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Title: Targeting mitochondrial ROS production in kidney transplantation
Author: Beach, Timothy Elliott
ISNI:       0000 0004 9348 1041
Awarding Body: University of Cambridge
Current Institution: University of Cambridge
Date of Award: 2020
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Ischaemia reperfusion injury (IRI) is an inevitable consequence of transplant practices but is associated with reduced levels of graft function and survival. In addition, concerns regarding the severity of IRI has restricted the greater use of organs from the available donor pool. Critically, no pharmacological therapies currently exist to ameliorate the effects of IRI in organ transplantation (or other IRI-related pathologies), partly due to an incomplete understanding of the underlying pathophysiology. Recently, a specific mechanism of mitochondrial reactive oxygen species (ROS) production, thought to initiate many of the downstream pathways resulting in IRI, has been described. This mechanism has identified a number of new therapeutic targets within mitochondria, including the respiratory complex succinate dehydrogenase (SDH). The aim of this thesis was to determine whether malonate ester prodrugs, which competitively inhibit SDH, may reduce mitochondrial ROS production and ameliorate IRI in models of kidney transplantation. Herein, I show that the metabolic changes required for mitochondrial ROS production on reperfusion, including succinate accumulation and the depletion of adenine nucleotides, occur in grafts retrieved from both DBD and DCD donors, despite differences in their exposure to warm ischaemia. This may partly relate to difficulties in efficiently cooling organs and suggests grafts from both donor types may benefit from therapies aimed at reducing mitochondrial ROS production. I describe a translational model of kidney transplantation in the pig and human as well as a model of renal IRI in the mouse. I show the mitochondrial ROS probe, MitoB, may be limited in its ability to accurately quantify the burst of mitochondrial ROS production that occurs during IRI in the kidney; however mitochondrial ROS production may instead be inferred indirectly in mouse, pig and human models by comparing the metabolic changes that occur on reperfusion to those previously described to drive mitochondrial ROS production in vitro. In addition, I identify key markers of oxidative damage, cell death and kidney function in the mouse, pig and human and subsequently show malonate ester prodrugs administered at reperfusion (but not prior to ischaemia) may reduce IRI in the mouse. Finally, I present pilot data in the pig providing important dosing and timing information for the use of malonate ester prodrugs in this model. Further work is needed to determine whether malonate ester prodrugs may inhibit mitochondrial ROS production in kidney transplantation; however, this thesis has provided important inroads into the use of these compounds in a transplant setting as well as characterising a number of translational models that may pave the way to their use in future clinical trials.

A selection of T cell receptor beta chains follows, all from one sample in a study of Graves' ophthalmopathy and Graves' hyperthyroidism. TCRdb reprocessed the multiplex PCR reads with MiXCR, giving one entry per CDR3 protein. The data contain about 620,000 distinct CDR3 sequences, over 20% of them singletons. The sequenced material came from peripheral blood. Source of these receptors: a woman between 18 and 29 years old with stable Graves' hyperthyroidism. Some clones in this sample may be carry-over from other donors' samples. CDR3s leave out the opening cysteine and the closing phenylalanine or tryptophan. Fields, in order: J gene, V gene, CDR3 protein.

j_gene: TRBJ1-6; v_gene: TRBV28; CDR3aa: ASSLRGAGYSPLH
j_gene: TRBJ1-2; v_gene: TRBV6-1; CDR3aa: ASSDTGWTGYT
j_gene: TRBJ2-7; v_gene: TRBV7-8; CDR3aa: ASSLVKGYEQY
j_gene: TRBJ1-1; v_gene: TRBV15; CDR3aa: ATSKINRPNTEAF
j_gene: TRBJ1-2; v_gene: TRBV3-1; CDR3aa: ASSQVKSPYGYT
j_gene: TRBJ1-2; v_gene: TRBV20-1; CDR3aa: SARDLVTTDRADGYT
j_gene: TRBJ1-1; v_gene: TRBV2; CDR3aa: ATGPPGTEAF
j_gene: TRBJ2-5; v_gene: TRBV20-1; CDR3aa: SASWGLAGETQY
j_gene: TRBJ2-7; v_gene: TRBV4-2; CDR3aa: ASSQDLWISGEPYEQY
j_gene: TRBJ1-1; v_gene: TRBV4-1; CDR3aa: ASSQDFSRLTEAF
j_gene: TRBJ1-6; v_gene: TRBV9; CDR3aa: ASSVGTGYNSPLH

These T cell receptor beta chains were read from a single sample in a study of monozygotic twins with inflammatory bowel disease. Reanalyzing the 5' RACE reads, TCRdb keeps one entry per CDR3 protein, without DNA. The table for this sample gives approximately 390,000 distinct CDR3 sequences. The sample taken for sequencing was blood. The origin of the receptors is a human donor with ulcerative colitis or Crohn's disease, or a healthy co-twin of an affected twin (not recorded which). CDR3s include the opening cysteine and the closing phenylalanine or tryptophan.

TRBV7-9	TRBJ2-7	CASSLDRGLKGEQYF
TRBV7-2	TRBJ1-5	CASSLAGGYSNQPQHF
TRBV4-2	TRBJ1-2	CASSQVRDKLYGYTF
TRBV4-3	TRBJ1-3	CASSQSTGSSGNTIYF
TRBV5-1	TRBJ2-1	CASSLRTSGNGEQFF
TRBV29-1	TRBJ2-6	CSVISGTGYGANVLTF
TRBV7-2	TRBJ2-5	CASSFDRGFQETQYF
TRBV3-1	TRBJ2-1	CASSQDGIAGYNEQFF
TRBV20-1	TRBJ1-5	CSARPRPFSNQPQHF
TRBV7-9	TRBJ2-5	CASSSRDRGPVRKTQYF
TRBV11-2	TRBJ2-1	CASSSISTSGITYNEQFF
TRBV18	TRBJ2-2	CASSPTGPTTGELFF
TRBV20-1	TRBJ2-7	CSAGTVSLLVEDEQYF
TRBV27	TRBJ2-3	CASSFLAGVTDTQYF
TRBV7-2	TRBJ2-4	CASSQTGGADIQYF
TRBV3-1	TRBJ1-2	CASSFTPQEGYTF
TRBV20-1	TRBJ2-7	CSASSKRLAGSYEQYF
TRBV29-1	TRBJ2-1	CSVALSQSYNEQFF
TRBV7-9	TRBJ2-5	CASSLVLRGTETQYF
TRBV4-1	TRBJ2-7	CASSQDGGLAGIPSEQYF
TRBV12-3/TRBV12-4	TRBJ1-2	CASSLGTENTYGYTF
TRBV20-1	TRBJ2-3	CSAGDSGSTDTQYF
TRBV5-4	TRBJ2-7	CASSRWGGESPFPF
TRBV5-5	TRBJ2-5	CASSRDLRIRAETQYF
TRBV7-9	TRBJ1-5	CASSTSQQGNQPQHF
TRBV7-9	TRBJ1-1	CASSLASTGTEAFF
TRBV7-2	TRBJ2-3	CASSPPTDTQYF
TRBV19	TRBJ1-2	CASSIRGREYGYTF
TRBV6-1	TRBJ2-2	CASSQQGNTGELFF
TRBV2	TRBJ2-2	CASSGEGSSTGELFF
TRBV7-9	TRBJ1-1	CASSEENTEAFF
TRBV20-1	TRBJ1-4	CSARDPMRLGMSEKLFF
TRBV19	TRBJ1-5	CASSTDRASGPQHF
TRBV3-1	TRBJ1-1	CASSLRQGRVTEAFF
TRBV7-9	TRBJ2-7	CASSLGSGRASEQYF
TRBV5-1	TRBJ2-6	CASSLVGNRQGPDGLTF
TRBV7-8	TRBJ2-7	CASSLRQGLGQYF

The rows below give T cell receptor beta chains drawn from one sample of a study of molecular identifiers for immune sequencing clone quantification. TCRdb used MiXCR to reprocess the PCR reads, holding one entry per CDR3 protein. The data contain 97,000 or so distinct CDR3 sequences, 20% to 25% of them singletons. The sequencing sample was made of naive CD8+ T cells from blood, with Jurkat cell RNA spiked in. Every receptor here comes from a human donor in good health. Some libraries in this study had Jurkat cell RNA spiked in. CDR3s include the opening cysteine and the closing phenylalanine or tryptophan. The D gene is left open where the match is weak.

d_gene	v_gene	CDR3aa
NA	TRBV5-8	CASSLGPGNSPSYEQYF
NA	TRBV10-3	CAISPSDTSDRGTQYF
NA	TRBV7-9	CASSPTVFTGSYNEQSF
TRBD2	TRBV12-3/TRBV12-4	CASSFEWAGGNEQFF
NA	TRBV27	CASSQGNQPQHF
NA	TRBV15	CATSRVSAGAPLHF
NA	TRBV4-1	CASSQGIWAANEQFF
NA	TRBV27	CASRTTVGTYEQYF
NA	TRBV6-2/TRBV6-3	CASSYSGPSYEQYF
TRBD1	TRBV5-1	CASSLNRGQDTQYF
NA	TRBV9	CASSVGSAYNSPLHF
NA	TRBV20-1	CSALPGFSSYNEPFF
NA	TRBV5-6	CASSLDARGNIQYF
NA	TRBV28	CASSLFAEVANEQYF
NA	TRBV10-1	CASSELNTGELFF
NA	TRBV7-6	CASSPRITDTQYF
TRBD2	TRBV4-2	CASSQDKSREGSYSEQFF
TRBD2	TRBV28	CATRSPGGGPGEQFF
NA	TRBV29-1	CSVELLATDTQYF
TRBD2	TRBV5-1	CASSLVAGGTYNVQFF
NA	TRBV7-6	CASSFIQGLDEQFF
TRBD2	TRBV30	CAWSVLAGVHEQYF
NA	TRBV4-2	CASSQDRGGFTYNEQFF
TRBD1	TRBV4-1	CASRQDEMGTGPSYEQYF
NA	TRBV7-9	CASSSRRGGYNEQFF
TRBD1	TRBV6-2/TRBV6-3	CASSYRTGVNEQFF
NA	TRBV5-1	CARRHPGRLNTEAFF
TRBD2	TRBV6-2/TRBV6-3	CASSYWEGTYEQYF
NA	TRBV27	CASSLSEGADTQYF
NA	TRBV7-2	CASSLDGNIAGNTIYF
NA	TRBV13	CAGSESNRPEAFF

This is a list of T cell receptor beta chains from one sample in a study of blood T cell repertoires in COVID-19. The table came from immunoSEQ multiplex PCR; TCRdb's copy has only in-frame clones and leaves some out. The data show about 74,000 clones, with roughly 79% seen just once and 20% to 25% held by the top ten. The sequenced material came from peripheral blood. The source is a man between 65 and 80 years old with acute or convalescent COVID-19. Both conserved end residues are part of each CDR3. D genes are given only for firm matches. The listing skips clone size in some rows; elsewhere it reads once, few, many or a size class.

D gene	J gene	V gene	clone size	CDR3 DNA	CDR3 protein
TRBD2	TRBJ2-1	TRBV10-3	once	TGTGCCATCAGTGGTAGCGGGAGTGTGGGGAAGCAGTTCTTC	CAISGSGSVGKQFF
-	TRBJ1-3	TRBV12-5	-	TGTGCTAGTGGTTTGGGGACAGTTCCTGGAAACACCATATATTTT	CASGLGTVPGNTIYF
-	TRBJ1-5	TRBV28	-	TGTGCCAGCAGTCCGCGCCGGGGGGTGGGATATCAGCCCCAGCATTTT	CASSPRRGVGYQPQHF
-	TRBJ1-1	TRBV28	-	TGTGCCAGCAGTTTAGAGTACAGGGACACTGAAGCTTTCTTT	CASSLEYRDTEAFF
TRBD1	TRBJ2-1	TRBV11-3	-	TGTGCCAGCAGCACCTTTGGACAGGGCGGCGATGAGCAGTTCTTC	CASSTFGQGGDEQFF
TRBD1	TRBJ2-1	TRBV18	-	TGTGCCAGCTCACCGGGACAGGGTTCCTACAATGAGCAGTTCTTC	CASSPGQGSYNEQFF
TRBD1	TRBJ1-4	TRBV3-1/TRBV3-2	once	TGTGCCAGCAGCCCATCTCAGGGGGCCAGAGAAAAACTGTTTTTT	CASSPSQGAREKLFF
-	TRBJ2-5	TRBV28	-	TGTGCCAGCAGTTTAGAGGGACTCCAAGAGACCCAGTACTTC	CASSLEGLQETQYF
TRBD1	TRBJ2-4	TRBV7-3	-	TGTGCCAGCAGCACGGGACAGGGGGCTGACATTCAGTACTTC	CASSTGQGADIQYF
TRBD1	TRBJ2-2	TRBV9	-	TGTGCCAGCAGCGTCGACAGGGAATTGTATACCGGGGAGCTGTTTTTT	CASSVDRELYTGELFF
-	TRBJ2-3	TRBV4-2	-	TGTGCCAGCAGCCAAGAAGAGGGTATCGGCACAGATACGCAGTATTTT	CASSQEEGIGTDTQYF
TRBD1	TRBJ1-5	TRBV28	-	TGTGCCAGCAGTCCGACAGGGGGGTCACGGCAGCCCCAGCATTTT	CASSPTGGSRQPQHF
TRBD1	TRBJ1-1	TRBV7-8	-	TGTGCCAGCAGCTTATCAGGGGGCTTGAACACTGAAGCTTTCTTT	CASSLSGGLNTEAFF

Supervisor: Saeb-Parsy, Kourosh Sponsor: Not available
Qualification Name: Thesis (Ph.D.) Qualification Level: Doctoral
Keywords: Ischaemia reperfusion injury ; Transplantation ; Succinate ; Mitochondria ; Kidney ; Malonate ; reactive oxygen species